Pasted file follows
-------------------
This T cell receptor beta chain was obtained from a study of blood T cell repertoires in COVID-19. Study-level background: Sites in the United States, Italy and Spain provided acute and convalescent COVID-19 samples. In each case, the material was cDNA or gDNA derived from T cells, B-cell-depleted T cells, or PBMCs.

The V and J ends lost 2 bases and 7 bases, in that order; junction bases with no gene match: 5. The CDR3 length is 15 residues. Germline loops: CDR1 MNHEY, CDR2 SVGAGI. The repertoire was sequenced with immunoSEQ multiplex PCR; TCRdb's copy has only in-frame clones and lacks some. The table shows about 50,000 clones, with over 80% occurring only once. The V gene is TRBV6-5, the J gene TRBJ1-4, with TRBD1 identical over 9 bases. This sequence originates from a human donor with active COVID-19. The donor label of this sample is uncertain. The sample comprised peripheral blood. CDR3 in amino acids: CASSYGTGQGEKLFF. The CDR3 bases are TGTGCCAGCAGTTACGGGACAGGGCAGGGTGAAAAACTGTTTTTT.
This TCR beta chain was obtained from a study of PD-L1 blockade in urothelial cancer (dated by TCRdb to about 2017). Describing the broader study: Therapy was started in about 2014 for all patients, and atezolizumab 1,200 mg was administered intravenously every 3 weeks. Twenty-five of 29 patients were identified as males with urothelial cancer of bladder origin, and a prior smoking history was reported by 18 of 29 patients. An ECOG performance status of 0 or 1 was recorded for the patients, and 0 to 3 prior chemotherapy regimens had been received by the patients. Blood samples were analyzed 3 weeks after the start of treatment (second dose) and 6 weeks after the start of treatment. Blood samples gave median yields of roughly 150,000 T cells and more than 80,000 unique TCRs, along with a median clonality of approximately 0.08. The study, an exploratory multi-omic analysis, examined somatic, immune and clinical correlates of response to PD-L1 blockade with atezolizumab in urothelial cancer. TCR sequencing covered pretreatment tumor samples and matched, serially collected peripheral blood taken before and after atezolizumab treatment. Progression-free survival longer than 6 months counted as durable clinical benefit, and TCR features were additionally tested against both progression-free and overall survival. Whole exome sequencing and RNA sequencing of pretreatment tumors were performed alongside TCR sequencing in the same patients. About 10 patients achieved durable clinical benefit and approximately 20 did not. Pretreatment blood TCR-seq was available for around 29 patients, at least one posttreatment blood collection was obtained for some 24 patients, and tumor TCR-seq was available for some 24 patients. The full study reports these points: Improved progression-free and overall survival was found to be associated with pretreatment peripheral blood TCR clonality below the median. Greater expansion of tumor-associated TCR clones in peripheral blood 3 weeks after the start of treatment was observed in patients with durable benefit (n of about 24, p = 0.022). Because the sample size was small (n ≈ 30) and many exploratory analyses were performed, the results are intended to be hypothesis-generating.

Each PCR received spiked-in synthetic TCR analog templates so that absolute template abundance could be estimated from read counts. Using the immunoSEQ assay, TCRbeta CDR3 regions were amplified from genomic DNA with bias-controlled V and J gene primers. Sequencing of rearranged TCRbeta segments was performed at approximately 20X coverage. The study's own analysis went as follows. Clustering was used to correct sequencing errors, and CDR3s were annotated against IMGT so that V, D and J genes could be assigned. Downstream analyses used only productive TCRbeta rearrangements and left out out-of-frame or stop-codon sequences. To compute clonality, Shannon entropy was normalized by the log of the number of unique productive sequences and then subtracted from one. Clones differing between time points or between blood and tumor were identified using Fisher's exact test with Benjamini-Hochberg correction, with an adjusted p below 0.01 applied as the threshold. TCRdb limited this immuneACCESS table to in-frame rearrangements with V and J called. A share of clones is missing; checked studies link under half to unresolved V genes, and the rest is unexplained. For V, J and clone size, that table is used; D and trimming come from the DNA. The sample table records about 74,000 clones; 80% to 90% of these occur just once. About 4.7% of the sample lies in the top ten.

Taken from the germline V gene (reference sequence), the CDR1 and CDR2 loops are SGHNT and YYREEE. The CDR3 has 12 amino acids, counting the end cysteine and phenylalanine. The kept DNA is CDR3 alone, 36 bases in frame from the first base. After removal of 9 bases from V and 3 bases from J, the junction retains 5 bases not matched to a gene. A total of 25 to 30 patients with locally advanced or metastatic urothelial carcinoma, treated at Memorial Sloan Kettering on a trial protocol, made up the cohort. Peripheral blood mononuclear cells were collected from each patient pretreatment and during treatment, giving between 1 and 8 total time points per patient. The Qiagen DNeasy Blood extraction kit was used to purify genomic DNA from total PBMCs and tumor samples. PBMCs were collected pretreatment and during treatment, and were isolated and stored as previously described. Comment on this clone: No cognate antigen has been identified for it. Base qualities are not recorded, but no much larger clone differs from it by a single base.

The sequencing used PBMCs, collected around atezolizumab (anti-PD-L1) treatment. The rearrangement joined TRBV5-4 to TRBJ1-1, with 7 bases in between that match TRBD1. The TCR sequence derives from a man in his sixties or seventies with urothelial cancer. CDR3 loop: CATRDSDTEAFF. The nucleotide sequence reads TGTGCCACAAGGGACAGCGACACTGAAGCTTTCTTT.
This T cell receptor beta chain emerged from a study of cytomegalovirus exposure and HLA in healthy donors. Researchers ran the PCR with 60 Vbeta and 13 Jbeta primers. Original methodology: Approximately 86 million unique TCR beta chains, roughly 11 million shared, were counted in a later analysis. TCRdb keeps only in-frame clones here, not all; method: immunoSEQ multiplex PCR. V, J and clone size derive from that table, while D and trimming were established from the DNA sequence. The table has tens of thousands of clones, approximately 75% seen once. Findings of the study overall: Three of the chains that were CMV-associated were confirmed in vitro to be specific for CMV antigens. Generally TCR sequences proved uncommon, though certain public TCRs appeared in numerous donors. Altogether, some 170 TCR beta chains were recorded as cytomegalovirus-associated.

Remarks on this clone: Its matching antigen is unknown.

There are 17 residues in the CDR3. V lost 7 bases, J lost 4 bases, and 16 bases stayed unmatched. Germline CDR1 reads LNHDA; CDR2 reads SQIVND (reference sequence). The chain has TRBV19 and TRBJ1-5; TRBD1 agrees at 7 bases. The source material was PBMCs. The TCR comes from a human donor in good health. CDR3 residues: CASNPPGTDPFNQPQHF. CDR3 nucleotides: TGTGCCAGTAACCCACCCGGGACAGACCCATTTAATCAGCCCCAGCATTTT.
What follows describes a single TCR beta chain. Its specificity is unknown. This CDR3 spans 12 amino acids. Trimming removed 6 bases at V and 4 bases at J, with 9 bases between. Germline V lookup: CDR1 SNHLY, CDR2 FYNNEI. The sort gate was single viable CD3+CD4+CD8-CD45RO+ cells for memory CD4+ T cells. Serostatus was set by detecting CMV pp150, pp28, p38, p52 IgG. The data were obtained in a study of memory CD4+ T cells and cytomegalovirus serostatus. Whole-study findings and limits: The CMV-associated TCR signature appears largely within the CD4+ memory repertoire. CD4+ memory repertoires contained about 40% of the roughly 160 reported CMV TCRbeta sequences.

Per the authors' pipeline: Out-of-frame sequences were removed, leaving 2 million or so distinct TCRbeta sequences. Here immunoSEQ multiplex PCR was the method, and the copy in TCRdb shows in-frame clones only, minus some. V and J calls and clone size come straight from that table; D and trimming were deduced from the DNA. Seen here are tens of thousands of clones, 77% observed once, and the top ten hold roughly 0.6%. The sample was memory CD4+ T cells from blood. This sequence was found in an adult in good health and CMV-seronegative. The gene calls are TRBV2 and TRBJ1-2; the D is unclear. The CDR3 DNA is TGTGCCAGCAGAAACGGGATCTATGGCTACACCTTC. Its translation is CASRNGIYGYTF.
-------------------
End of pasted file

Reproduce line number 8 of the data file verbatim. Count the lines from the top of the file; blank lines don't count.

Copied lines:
Remarks on this clone: Its matching antigen is unknown.